Cover

pdf iconDownload PDF
 

Title Page, About the Series, Copyright

pdf iconDownload PDF
 

Contents

pdf iconDownload PDF

pp. v-vi

read more

Introduction: Theorizing the Body/Self in Global Capitalism

Richard Harvey Brown

pdf iconDownload PDF

pp. vii-xxii

Character and identity have been topics of concern since Homer, but such interest has accelerated and become more intense since the nineteenth century when Baudelaire, Nietzsche, Dostoyevsky, and others challenged the primacy of reason in man, nature, and history and instead advanced personal psychological experience as the ultimate arbiter of meaning. ...

read more

1. The Illness of Global Capitalism: Female Employees on “Sick Leave” and the Social Meaning of Pain

Margaret J. Tally

pdf iconDownload PDF

pp. 1-16

The shift in modern society from an industrially based to a postindustrial economy has generated profound changes in the ways our lives are organized. The shift has entailed the increasing advent of technology in all spheres of our work lives (Rifkin 1995; Reich 1991) and the downsizing and restructuring of formerly large hierarchical businesses and organizations. ...

read more

2. The Problematics of Democratic Action within Disciplinary Liberalism: The Norplant Case and the Postmodern Body

Philip W. Jenks

pdf iconDownload PDF

pp. 17-41

The debate over the medical safety of Norplant and its role in the American welfare state delineates an increasing tension in relationships between public and private bodies. In the United States, Norplant has been “prescribed” by judges and political representatives as a condition for parole or the receipt of welfare in a milieu that displays considerable ambivalence over women’s bodily autonomy. ...

read more

3. Genocide or Assimilation: Discourses of Women’s Bodies, Health, and Nation in Guatemala

Antonella Fabri

pdf iconDownload PDF

pp. 42-63

This essay explores relationships between health, women, and the nation-state that emerge from a national discourse that gravitates around the education and appropriation of the bodies of Mayan women.1 My analysis draws on data that I collected between 1989 and 1991 in Guatemala City, when the Guatemalan state was still operating under a military regime ...

read more

4. The Ludic Body: Ritual, Desire, and Cultural Identity in the American Super Bowl and the Carnival of Rio

Lauren Langman

pdf iconDownload PDF

pp. 64-86

In his now famous analysis of the birth of tragedy, Nietzsche argued that behind the Apollonian cults of harmony and self-discipline were those of Dionysus that celebrated bodily indulgence in wine, song, dance, and frenzied passion. A short time later, perhaps without reading Nietzsche, Émile Durkheim illustrated the centrality of the body in religious ritual. ...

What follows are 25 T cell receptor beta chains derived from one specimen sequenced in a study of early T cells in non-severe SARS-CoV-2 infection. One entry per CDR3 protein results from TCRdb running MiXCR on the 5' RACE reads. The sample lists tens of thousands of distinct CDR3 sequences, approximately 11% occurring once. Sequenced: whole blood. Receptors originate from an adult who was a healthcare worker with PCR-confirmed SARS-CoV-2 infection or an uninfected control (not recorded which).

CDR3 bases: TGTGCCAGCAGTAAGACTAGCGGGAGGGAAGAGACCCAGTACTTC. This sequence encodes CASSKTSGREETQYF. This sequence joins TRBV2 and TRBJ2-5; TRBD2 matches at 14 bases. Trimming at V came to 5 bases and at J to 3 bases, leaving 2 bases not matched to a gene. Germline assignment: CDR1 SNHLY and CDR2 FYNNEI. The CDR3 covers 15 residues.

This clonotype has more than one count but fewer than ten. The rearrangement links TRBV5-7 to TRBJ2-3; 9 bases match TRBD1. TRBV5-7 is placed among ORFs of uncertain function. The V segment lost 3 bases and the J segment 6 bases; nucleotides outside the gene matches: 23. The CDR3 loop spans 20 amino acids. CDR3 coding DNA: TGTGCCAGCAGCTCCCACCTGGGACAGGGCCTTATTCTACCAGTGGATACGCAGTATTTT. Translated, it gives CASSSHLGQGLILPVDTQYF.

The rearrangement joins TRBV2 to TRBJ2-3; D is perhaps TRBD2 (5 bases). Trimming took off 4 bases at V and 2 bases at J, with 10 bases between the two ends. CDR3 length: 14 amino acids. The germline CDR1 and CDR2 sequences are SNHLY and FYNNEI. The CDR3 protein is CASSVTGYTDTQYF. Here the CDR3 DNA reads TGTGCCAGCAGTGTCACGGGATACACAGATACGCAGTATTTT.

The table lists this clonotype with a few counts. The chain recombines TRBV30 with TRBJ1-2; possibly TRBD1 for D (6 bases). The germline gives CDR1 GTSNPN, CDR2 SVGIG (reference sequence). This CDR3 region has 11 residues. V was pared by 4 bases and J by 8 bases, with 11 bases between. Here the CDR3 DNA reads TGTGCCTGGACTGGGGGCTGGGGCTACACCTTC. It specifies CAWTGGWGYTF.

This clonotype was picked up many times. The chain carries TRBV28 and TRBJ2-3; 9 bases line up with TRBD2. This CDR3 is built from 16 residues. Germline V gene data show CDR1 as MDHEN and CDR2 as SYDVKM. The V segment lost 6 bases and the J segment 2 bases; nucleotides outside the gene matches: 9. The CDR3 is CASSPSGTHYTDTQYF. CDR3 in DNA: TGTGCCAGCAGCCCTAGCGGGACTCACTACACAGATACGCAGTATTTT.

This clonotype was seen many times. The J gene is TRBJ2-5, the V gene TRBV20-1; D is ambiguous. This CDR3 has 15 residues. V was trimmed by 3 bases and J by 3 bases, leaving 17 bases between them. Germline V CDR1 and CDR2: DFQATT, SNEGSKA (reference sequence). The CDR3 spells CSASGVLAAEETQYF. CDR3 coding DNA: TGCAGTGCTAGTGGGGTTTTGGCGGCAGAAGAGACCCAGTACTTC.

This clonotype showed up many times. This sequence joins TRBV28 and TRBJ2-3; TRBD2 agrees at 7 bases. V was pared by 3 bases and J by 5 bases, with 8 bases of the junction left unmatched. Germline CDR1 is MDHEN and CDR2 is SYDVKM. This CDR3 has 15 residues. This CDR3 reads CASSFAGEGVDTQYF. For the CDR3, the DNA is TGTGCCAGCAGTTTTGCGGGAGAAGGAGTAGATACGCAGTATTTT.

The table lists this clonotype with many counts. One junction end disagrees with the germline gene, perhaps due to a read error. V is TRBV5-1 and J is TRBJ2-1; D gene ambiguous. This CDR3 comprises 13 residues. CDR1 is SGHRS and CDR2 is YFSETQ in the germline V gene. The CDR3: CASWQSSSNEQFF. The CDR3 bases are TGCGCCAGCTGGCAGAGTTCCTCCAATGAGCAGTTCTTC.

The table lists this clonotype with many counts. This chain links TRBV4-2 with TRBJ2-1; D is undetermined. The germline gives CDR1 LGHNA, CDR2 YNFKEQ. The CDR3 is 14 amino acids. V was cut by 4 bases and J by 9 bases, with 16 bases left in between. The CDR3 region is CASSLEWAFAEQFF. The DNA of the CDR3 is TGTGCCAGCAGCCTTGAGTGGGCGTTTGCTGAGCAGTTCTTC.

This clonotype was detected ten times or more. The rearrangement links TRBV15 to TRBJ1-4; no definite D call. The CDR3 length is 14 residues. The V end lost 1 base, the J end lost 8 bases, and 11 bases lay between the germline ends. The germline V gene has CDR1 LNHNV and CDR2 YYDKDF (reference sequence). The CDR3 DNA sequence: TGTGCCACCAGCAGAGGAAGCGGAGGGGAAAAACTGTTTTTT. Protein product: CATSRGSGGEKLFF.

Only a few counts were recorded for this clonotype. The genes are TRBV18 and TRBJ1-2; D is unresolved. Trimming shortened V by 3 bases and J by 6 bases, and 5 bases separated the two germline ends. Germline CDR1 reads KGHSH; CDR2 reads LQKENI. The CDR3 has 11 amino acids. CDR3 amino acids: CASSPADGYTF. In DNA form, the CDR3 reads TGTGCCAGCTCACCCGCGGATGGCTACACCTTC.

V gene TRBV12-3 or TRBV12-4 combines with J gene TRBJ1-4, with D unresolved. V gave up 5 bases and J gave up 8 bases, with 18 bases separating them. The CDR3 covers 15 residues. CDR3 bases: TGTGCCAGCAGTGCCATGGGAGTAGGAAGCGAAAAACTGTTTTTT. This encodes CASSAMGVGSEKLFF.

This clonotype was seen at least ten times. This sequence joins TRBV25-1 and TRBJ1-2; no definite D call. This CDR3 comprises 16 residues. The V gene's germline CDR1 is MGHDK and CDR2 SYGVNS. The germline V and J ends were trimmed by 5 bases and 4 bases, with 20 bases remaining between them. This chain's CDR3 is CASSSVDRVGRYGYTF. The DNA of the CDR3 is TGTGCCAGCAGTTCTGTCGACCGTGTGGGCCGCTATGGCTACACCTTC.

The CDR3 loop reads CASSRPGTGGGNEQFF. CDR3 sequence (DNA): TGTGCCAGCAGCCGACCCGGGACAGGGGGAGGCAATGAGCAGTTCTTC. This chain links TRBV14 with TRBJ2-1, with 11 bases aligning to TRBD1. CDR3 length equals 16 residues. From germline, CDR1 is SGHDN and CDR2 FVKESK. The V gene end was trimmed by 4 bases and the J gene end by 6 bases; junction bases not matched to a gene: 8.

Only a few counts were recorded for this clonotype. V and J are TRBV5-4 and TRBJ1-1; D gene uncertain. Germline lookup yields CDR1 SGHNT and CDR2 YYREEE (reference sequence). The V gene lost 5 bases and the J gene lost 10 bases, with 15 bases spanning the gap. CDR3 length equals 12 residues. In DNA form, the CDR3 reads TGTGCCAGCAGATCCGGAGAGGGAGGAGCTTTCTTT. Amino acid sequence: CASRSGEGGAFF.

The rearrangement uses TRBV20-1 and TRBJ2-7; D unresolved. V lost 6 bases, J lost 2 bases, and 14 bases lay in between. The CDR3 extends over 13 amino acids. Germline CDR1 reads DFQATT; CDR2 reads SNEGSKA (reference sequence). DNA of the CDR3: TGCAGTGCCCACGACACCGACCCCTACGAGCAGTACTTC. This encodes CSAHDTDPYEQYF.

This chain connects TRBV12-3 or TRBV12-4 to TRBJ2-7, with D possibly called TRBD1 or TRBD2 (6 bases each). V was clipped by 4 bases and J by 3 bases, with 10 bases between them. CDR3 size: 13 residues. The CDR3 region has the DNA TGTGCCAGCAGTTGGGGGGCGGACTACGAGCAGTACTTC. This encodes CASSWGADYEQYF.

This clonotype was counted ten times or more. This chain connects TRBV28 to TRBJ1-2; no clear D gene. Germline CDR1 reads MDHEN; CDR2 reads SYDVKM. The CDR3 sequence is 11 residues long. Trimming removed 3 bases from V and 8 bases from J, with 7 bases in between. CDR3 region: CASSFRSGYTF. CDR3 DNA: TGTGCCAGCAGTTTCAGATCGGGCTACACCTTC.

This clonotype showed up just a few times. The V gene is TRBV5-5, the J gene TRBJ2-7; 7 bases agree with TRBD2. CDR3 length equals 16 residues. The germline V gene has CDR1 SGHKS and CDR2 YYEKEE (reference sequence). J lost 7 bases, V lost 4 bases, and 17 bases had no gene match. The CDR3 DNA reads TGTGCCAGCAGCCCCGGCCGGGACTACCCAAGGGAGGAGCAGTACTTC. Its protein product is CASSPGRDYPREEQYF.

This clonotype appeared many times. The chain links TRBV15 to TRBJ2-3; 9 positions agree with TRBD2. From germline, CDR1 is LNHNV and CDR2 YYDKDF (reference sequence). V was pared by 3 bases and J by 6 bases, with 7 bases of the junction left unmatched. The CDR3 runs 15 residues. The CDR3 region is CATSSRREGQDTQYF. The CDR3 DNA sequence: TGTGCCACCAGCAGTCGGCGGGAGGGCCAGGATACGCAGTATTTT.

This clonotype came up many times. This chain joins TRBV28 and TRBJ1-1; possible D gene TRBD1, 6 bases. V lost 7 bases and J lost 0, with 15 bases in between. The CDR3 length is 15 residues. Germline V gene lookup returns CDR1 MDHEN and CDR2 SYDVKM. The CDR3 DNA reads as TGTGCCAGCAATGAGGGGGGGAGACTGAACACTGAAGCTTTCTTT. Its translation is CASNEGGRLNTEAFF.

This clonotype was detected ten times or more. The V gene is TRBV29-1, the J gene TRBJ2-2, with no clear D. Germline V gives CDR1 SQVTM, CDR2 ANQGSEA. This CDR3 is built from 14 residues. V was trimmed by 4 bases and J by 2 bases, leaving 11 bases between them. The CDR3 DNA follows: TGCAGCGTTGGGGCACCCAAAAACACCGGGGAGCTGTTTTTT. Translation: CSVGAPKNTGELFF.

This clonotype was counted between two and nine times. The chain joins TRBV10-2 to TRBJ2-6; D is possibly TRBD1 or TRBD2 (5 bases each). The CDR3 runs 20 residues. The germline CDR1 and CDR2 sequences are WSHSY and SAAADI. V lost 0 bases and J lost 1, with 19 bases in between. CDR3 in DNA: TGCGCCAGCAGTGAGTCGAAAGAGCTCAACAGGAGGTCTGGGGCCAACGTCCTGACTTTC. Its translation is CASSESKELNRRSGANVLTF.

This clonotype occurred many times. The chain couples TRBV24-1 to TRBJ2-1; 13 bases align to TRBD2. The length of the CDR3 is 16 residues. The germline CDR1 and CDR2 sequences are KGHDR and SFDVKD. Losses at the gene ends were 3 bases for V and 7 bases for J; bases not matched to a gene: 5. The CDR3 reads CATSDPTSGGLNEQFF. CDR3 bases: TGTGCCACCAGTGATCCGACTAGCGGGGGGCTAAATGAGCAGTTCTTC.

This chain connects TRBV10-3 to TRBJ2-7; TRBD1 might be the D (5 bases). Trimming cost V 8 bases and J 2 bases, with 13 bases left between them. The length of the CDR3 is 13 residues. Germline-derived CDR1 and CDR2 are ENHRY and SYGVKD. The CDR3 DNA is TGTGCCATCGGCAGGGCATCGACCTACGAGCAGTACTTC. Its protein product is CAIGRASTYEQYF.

read more

5. From Body Politics to Body Shops: Power, Subjectivity, and the Body in an Era of Global Capitalism

Timothy W. Luke

pdf iconDownload PDF

pp. 87-108

As the focus of power and locus of subjectivity in our world markets, the psyche and physique always are being built. No bodies issue forth on their own without the mediations of intentional action and disciplined interpretation in both the body politic and the body shop. ...

read more

6. Reinventing the Liberal Self: Talk Shows as Moral Discourse

Eva Illouz

pdf iconDownload PDF

pp. 109-146

In ways that reminisced one of the nineteenth-century campaigns against popular recreations (Malcomson 1973), talk shows have come to the spotlight of public debate and seem to have elicited cultural anxieties about their alleged thirst for sensationalism and shock value. ...

read more

7. Reflections in an Unblinking Eye: Negotiating the Representation of Identities in the Production of a Documentary

Timothy McGettigan

pdf iconDownload PDF

pp. 147-166

For documentary filmmakers to collect footage they must “gaze” (Nichols 1991, 79–89) at their subjects through the apertures of visual recording devices. The “camera consciousness” that is stimulated by the gaze of visual recording devices can often encourage individuals to “mug” or to create “stylized performances” that have been invented largely for the benefit of the gazing cameras (Heider 1976, 50–55). ...

read more

8. From Subject to Citizen to Consumer: Embodiment and the Mediation of Hegemony

Lauren Langman

pdf iconDownload PDF

pp. 167-188

In the advanced horticultural societies of antiquity that produced agricultural surpluses, certain groups gained disproportionate control over power, property, and prestige. But how could small minorities, then and now, maintain and reproduce their class privileges when gross inequalities might foster envy, resentment, and even resistance and rebellion? ...

read more

9. Narration and Postmodern Mediations of Western Selfhood

Richard Harvey Brown

pdf iconDownload PDF

pp. 189-226

Modern Western philosophies, social sciences, and popular psychologies posit a radical distinction between individual and society in which wants, desires, and cognitive states are thought of as “internal” to the person. In René Descartes’s (1960 [1637]) writings, for example, the self is a castle of consciousness, a kind of mental Robinson Crusoe separated from all external society or sensation, like an anchorite in the desert. ...

Contributors

pdf iconDownload PDF

pp. 227-228

Index

pdf iconDownload PDF

pp. 229-246